BenQ has launched the EW800ST, an education projector with Google cloud account integration, screen-mirroring and wired as well as wireless connectivity for K-12 classrooms. Using its Dust Guard technology and Lamp Save mode, the short-throw projector also includes X-Sign Broadcast, a centralized messaging and display-scheduling system.The 1280×800 resolution 1-chip DLP EW800ST’s user interface is optimized for education and interaction, providing intuitive content navigation in addition to the traditional projector remote control. Featuring intuitive human interface device support, EW800ST lets students and teachers navigate educational content not only with a traditional mouse or keyboard, but also from any device via the BenQ Smart Control app. Equipped with the onboard BenQ Suggest app store, users can also download a variety of smart apps, including web browsers for lessons generated right from the projector. For example, teachers can perform instant internet searches without accessing a separate computer and disrupting the flow of the class.The EW800ST is equipped with BenQ’s Lamp Save Mode for up to 15,000 hours but it does use a 200-watt UHP lamp — it’s not laser. It’s specified at 3,300 lumens.More information on the full line of BenQ products is available here.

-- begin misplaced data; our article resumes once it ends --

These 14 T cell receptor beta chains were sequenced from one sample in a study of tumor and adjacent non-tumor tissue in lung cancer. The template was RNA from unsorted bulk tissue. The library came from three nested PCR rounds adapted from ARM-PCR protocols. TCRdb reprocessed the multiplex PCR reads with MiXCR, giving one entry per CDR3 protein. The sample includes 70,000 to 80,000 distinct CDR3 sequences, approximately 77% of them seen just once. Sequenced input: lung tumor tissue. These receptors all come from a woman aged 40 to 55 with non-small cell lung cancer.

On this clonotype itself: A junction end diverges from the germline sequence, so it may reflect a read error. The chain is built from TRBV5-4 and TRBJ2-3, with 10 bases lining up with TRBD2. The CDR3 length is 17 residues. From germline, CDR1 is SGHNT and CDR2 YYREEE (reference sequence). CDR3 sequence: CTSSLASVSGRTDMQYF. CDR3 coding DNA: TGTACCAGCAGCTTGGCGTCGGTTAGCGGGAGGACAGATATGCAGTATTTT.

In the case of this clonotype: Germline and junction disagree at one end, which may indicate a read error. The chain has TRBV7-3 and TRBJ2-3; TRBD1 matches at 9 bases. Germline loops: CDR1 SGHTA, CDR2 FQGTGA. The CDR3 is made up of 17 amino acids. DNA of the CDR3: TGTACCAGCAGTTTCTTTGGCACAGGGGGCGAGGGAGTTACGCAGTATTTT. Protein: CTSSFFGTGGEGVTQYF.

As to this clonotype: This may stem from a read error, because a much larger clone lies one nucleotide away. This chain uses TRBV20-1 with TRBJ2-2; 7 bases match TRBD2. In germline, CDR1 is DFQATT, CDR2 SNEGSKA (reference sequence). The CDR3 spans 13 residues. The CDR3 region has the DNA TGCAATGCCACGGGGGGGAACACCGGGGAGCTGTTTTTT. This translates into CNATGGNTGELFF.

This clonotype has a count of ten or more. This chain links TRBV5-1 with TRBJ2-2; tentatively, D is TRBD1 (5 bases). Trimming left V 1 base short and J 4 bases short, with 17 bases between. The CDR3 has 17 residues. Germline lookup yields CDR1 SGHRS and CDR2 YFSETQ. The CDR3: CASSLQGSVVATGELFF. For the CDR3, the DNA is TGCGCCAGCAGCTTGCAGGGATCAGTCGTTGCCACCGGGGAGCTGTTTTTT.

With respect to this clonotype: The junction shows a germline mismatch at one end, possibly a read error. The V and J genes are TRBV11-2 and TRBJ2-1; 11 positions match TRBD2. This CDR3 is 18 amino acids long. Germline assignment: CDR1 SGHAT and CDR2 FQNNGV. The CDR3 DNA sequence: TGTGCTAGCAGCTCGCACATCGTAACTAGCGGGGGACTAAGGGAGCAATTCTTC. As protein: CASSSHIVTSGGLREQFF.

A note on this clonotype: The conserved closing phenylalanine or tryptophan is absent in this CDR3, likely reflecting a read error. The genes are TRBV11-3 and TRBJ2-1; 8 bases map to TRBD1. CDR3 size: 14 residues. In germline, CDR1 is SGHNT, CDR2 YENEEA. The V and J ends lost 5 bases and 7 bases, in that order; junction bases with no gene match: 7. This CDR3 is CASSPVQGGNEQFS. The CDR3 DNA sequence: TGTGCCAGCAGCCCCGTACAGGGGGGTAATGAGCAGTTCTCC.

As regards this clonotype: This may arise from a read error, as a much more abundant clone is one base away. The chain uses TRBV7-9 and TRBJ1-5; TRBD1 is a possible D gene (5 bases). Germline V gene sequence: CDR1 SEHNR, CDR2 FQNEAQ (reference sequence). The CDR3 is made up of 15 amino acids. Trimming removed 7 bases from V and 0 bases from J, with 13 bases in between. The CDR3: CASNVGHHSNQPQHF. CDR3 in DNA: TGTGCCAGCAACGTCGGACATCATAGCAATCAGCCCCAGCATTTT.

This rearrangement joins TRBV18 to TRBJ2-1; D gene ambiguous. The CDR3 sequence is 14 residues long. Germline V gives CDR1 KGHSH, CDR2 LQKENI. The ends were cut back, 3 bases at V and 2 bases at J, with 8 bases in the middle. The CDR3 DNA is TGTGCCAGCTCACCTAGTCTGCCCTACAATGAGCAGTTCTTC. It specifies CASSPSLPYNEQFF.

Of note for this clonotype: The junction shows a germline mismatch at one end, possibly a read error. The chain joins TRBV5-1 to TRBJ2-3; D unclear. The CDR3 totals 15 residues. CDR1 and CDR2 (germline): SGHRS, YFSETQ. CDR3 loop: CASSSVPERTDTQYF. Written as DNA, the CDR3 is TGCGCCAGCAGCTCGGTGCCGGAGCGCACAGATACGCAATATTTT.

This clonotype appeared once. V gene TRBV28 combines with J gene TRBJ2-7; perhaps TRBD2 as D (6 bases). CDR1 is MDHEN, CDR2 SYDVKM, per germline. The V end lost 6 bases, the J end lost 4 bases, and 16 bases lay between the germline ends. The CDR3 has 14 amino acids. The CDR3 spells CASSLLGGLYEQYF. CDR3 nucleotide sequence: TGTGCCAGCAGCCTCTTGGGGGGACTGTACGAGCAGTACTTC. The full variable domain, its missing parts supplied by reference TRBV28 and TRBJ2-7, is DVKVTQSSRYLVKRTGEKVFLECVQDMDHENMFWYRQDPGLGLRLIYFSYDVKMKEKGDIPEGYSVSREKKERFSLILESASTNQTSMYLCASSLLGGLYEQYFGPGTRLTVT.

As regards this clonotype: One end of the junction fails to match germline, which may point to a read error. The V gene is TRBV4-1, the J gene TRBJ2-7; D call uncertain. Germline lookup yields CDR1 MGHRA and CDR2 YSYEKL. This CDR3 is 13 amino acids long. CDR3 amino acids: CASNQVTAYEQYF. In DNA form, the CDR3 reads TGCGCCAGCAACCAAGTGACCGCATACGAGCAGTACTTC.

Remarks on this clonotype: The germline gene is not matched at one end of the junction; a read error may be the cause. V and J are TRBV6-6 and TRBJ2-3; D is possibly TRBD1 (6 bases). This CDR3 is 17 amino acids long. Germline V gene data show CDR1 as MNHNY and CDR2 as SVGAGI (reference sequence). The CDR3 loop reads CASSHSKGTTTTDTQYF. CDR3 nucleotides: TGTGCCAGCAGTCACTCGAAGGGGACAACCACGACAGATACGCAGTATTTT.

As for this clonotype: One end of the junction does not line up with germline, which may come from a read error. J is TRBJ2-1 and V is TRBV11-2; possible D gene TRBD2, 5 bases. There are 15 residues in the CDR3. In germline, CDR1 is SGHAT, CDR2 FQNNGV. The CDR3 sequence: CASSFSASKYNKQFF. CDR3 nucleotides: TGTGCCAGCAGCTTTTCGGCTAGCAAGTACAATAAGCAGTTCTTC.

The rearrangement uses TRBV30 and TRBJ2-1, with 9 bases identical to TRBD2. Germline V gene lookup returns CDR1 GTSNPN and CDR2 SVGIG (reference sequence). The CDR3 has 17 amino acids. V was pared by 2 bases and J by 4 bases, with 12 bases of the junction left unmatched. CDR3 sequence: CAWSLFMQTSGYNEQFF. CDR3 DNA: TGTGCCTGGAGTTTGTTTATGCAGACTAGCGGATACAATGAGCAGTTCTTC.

ShareShareSharePrintMailGooglePinterestDiggRedditStumbleuponDeliciousBufferTumblr The NCUA Board will hear the quarterly report on the state of the National Credit Union Share Insurance Fund at an open meeting today and will discuss a proposed interagency rule on flood insurance, as well as a proposed rule on corporate credit unions.The board may also discuss whether it expects to assess a share insurance premium for 2014 based on the fund’s status.The proposed interagency rule comes from NCUA, CFPB and federal banking regulators and would implement the Biggert-Waters Flood Insurance Act, requiring lenders to accept private flood insurance.The agencies, in their October 2013 proposal, solicited comments on whether they should adopt additional regulations on the acceptance of flood insurance policies issued by private insurers. That proposal would also require regulated lending institutions to escrow payments and fees for flood insurance for any new or outstanding loans secured by residential improved real estate or a mobile home – not including business, agricultural or commercial loans – unless the institutions qualify for a statutory exception.NAFCU commented on the proposal in December. It said credit unions in rural and underserved areas have concerns with maintaining escrow accounts as it is an added cost that could ultimately limit consumer options. continue reading »